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I'm trying to set about proving that given a complex number $z$, the principles that hold for real numbers also hold for complex numbers. Namely,the product of two functions $e^{f_1}$ and $e^{f_2}$ is $e^{f_1+f_2}$.

I do believe I have shown it in my work here: but I'm not sure if I have all the justifications for proving it. Do you feel that I've shown this statement is true?

(I've attached a picture of my work, you can also use the link for a higher resolution version, your choice)!

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3 Answers 3

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Here's a more analysis-based proof, assuming you know $e^z$ is holomorphic $\mathbb C \to \mathbb C$ with derivative $e^z$ (for example via some results on power series), and you've established basic rules of differentiation (chain rule, product rule).

Choose arbitrary $a,b \in \mathbb C$. Consider $F:\mathbb C \to \mathbb C$ given by $F(z) = e^{a+b-z}e^{z}$. Clearly $F$ is holomorphic, and differentiating we find $F'(z) \equiv 0$. So $F$ is constant, thus

$e^a e^b = F(b) = F(0) = e^{a+b}$

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You can use the definition for exponential function: $e^z:=\sum_{n=0}^\infty\frac{z^n}{n!}$ (in fact, Euler's formula can be deduced from this definition and the power series expansion of $\sin$ and $\cos$.) We write: $$ \begin{align*} e^{z_1 + z_2}&= \sum_{n=0}^\infty \frac{(z_1+z_2)^n}{n!}.\\ &=\sum_{n=0}^\infty\sum_{k=0}^n\binom{n}{k}\frac{z_1^kz_2^{n-k}}{n!} \end{align*} $$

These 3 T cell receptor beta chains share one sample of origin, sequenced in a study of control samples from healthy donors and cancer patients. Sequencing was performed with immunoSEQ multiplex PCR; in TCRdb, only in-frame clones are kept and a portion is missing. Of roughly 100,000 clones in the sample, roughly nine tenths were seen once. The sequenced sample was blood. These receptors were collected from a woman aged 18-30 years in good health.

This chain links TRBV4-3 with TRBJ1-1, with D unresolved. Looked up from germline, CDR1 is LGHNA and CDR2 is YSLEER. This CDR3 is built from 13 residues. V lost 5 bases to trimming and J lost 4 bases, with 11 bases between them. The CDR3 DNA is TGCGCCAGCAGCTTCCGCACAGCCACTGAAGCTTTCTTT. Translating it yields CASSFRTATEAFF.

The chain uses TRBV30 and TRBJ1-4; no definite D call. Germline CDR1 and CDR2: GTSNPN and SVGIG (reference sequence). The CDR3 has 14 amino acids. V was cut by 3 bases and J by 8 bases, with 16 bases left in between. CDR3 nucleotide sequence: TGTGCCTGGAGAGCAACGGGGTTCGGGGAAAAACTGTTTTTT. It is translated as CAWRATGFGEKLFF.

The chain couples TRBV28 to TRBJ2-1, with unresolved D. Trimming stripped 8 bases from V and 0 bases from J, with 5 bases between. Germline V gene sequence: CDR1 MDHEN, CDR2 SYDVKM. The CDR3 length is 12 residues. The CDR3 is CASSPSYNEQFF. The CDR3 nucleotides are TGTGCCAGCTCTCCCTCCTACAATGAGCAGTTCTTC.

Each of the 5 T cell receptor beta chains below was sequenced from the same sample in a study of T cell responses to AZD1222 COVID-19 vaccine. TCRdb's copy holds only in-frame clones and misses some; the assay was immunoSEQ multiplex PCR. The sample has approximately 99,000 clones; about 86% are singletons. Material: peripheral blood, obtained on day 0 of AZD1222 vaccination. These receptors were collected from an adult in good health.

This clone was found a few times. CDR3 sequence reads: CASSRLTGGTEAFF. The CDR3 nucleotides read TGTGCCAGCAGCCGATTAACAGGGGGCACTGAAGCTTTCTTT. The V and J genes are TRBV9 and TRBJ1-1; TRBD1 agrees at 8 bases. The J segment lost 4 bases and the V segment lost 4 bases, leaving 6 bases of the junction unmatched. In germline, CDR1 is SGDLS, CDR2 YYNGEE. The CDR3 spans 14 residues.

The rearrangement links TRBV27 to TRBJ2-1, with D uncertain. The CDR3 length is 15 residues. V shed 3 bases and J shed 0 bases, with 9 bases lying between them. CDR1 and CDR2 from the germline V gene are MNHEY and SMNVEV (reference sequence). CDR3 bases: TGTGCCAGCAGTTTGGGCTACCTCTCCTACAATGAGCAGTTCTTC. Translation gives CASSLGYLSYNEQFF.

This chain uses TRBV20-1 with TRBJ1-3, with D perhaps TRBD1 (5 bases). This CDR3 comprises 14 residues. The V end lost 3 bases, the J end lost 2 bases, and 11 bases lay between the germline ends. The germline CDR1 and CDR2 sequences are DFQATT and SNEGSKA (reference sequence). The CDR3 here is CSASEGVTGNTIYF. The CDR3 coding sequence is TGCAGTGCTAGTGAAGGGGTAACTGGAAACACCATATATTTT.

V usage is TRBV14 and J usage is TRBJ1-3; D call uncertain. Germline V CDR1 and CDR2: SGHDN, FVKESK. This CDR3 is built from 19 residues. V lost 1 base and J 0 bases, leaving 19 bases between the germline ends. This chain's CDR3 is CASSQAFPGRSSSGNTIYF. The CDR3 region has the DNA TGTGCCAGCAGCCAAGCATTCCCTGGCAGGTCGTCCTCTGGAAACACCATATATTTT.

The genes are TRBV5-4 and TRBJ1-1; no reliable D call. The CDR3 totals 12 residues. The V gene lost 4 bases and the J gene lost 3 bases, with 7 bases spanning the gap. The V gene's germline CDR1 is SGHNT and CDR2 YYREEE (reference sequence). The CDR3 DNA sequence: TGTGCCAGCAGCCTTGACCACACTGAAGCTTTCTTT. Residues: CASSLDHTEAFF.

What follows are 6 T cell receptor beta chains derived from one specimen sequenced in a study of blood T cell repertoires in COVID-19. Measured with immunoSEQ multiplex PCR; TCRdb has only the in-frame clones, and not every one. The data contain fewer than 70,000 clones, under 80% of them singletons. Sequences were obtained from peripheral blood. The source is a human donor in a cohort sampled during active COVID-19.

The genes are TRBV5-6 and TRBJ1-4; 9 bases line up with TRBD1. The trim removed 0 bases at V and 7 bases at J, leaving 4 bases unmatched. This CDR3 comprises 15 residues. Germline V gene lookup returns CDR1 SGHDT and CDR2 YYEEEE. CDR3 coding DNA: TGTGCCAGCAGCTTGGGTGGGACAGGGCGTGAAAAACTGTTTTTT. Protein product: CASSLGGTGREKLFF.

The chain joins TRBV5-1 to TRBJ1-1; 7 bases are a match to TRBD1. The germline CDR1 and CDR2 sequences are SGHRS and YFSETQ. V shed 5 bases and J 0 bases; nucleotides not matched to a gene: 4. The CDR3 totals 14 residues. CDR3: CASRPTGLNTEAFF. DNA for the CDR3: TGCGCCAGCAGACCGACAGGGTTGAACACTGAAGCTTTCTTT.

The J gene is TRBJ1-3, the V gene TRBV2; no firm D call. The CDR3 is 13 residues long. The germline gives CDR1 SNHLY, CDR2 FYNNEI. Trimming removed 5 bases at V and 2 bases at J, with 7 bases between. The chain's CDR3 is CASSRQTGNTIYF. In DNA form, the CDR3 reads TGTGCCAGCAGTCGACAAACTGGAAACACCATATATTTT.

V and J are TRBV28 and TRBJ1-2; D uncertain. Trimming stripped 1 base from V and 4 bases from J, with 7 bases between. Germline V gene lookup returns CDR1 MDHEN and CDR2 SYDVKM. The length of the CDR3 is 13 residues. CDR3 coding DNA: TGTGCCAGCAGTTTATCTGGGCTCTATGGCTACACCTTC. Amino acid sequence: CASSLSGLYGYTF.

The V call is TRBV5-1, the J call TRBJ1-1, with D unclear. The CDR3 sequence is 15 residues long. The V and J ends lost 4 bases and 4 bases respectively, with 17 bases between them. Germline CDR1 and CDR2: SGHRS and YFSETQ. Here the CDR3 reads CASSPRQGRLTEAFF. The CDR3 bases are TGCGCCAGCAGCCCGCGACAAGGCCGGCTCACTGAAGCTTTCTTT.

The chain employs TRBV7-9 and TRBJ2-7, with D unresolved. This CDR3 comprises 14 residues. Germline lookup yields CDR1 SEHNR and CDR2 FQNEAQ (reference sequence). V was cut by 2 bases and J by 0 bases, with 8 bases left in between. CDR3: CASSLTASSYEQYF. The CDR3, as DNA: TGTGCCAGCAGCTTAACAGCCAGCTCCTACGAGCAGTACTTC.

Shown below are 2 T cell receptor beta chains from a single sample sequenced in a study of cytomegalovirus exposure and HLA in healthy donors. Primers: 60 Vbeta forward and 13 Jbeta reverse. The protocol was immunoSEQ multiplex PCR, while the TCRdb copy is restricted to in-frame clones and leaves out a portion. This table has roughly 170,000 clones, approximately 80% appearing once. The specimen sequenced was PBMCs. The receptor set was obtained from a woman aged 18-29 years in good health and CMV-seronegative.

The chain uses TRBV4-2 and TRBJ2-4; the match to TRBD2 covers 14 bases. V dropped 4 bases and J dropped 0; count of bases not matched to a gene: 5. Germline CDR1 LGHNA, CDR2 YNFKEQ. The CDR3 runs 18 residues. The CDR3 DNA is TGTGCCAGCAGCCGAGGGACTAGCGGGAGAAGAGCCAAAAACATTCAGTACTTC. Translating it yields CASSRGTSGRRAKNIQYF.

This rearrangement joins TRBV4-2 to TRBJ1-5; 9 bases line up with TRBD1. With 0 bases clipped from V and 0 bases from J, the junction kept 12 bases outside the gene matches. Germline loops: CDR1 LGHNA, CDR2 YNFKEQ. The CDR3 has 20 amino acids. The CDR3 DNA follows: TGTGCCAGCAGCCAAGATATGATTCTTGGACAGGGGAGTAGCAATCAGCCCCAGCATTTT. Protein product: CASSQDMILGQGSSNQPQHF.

where we use the Binomial theorem in the second equality.

Since we know that the series converges absolutely, we can change the order of summation: $$ \begin{align*} e^{z_1+z_2} &= \sum_{k=0}^\infty\sum_{n=k}^\infty\frac{z_1^kz_2^{n-k}}{k!(n-k)!}\\ &= \sum_{k=0}^\infty\sum_{m=0}^\infty\frac{z_1^kz_2^{m}}{k!m!}\\ &=e^{z_1}e^{z_2}. \end{align*} $$

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If you define the complex exponential in terms of Euler's formula, that all $x,y\in\mathbb{R}$ has $e^{x+iy}:=e^x(\cos(y)+i\sin(y))$, then your proof is correct. I would be a bit more clear about the application of the angle sum formula, and use more equals signs for clarity, but the basic proof strategy is valid.

It is worth noting that the complex exponential is usually defined in terms of a power series though, rather than with Euler's formula. Typically Euler's formula is a theorem about the power series, so anyone who starts with the power series definition won't be able to accept your proof unless you first prove that the Euler's formula definition is identical to the power series definition.

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  • $\begingroup$ Thank you @jade for your feedback. I will take your suggestions into account. I also take your point about the complex exponential being represented as a power series. I would typically use the series. Whenever I was problem-solving, I instinctually jumped to Euler's. I will also clarify what identies I used to reduce the problem down. $\endgroup$
    – Aaron
    Mar 30, 2022 at 21:54

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